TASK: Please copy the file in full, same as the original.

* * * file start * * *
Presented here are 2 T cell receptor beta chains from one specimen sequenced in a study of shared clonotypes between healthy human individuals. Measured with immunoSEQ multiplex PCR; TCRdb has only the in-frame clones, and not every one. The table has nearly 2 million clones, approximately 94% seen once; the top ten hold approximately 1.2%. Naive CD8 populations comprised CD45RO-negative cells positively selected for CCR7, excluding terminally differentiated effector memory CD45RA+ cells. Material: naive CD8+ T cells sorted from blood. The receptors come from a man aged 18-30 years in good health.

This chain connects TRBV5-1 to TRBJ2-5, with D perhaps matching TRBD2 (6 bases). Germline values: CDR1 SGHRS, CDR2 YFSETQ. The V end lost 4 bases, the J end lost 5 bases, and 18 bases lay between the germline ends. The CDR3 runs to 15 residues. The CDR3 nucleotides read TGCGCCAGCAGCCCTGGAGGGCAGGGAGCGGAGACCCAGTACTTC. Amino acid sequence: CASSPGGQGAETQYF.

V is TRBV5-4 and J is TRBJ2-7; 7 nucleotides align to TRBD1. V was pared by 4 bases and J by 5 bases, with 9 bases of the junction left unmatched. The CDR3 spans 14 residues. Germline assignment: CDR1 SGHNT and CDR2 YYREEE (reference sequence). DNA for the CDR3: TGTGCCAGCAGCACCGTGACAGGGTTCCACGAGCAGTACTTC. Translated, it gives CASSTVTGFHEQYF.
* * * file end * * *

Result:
Presented here are 2 T cell receptor beta chains from one specimen sequenced in a study of shared clonotypes between healthy human individuals. Measured with immunoSEQ multiplex PCR; TCRdb has only the in-frame clones, and not every one. The table has nearly 2 million clones, approximately 94% seen once; the top ten hold approximately 1.2%. Naive CD8 populations comprised CD45RO-negative cells positively selected for CCR7, excluding terminally differentiated effector memory CD45RA+ cells. Material: naive CD8+ T cells sorted from blood. The receptors come from a man aged 18-30 years in good health.

This chain connects TRBV5-1 to TRBJ2-5, with D perhaps matching TRBD2 (6 bases). Germline values: CDR1 SGHRS, CDR2 YFSETQ. The V end lost 4 bases, the J end lost 5 bases, and 18 bases lay between the germline ends. The CDR3 runs to 15 residues. The CDR3 nucleotides read TGCGCCAGCAGCCCTGGAGGGCAGGGAGCGGAGACCCAGTACTTC. Amino acid sequence: CASSPGGQGAETQYF.

V is TRBV5-4 and J is TRBJ2-7; 7 nucleotides align to TRBD1. V was pared by 4 bases and J by 5 bases, with 9 bases of the junction left unmatched. The CDR3 spans 14 residues. Germline assignment: CDR1 SGHNT and CDR2 YYREEE (reference sequence). DNA for the CDR3: TGTGCCAGCAGCACCGTGACAGGGTTCCACGAGCAGTACTTC. Translated, it gives CASSTVTGFHEQYF.